EOS R as second camera?

Ian_of_glos

EOS RP
Jun 12, 2012
227
16
England
Better AF accuracy in one shot by far and wider AF coverage without degradation in AF performance away from the center. I used to have the 5D4 and the 5D3 (backup). Both the 50L and 24L II focused better on the R than on the 5D4. I have since swapped out the 5D3 for the R. So now, the cameras are 1A and 1B. The 5D4 is still better for sports/action, but the 5D3 is better for portraiture because of the better one shot AF. Once the 5D4 killer is released, I'll just have R bodies. Just having R bodies gives you the most flexibility with the least amount of kit because R bodies can use both EF and RF glass.

This is a period of transition. I think a lot more people will transition to the R ecosystem once something better than the 5D4 is released, but if you want to use RF glass now, you need a R body. For now, the 5D4 will also remain as my primary travel camera because of longer battery life and GPS, and I'll only bring EF lenses (16-35/24-70/100-400) on trips for that reason -- the R with be stored in the bag with the EF adaptor on it and serve as a backup.
Thank you.
I can't say that I have had problems with AF accuracy on either my 5D mk3 or my 5D mk4, but I did spend a long time using AFMA to fine tune all my lenses.
They all perform really well now and I would be surprised if I found that a camera from the EOS R stable produced better results. Generally I only use the cross type AF points so maybe that is another factor.
However, I agree with your main point that this is a period of transition, but for now there is nothing that is compelling me to move to the EOS R system.
 

Ian_of_glos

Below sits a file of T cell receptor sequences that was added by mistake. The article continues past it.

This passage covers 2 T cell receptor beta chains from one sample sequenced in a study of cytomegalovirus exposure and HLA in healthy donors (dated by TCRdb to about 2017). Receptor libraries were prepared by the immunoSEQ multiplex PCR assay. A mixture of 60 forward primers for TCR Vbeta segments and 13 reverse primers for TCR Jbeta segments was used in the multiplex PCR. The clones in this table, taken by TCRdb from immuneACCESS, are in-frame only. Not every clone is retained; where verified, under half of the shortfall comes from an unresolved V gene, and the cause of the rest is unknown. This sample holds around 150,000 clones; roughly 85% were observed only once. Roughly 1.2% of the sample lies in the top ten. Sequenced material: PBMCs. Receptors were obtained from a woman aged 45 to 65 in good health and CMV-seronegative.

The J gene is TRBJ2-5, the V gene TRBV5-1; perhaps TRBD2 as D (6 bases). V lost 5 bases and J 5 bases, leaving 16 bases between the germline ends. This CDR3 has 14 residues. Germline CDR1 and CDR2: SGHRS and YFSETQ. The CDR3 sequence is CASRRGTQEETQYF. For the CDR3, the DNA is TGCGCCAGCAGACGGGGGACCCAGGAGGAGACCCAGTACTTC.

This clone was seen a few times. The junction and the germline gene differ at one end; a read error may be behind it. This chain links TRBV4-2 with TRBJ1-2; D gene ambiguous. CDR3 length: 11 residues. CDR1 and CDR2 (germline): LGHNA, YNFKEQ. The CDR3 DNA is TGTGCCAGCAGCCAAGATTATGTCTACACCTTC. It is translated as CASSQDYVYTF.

EOS RP
Jun 12, 2012
227
16
England
It depends on your needs (requirements). For a main 1DX mk2 and a backup 7D mk2, a travel friendly option would be the RP.
It can fit native EF lenses with native adapter(s), it is lighter, cheaper, articulating screen(optional), more focus points coverage. However, for 5D mk4, the battery life is longer, better weather sealed, higher resolution, dual cards slots(optional), etc.

Actually, I prefer the EF 50mm f/1,2L over the RF 50mm f/1,2L because of the classical dual Gaussian lens design. Less glass elements.... But that is personal preference for me....

Currently, this is a transitional phase, I would hold any purchases at the wide end (10-35mm) of the EF mount as the RF mount would introduce better designs and maybe better quality at the wide end.

In the long term, it would need time to refresh designs for specialized lens like Macro, Tilt-Shift, and dedicated lens like ultra-telephotos. As such, I would purchase EF mount versions and adapt it with native RF-EF adapters....
Thank you for your tips.
For now I plan to stick with my 5D mk3 and 5D mk4, but I will be visiting the Canon stand at the Photography show later this week to try an EOS R for myself.
 
Reactions: Ah-Keong
Mar 14, 2012
2,241
135
Thank you.
I can't say that I have had problems with AF accuracy on either my 5D mk3 or my 5D mk4, but I did spend a long time using AFMA to fine tune all my lenses.
They all perform really well now and I would be surprised if I found that a camera from the EOS R stable produced better results. Generally I only use the cross type AF points so maybe that is another factor.
However, I agree with your main point that this is a period of transition, but for now there is nothing that is compelling me to move to the EOS R system.
It was more an issue of the less accurate baselines of the outer points (even cross types) and not AFMA. With smaller apertures, it wasn't an issue but with large apertures (i.e. f/1.4), it became a large enough issue that I tended to use servo and burst with outer points even for a static target, especially with the 50L (which wasn't the most accurate or sharpest to start with).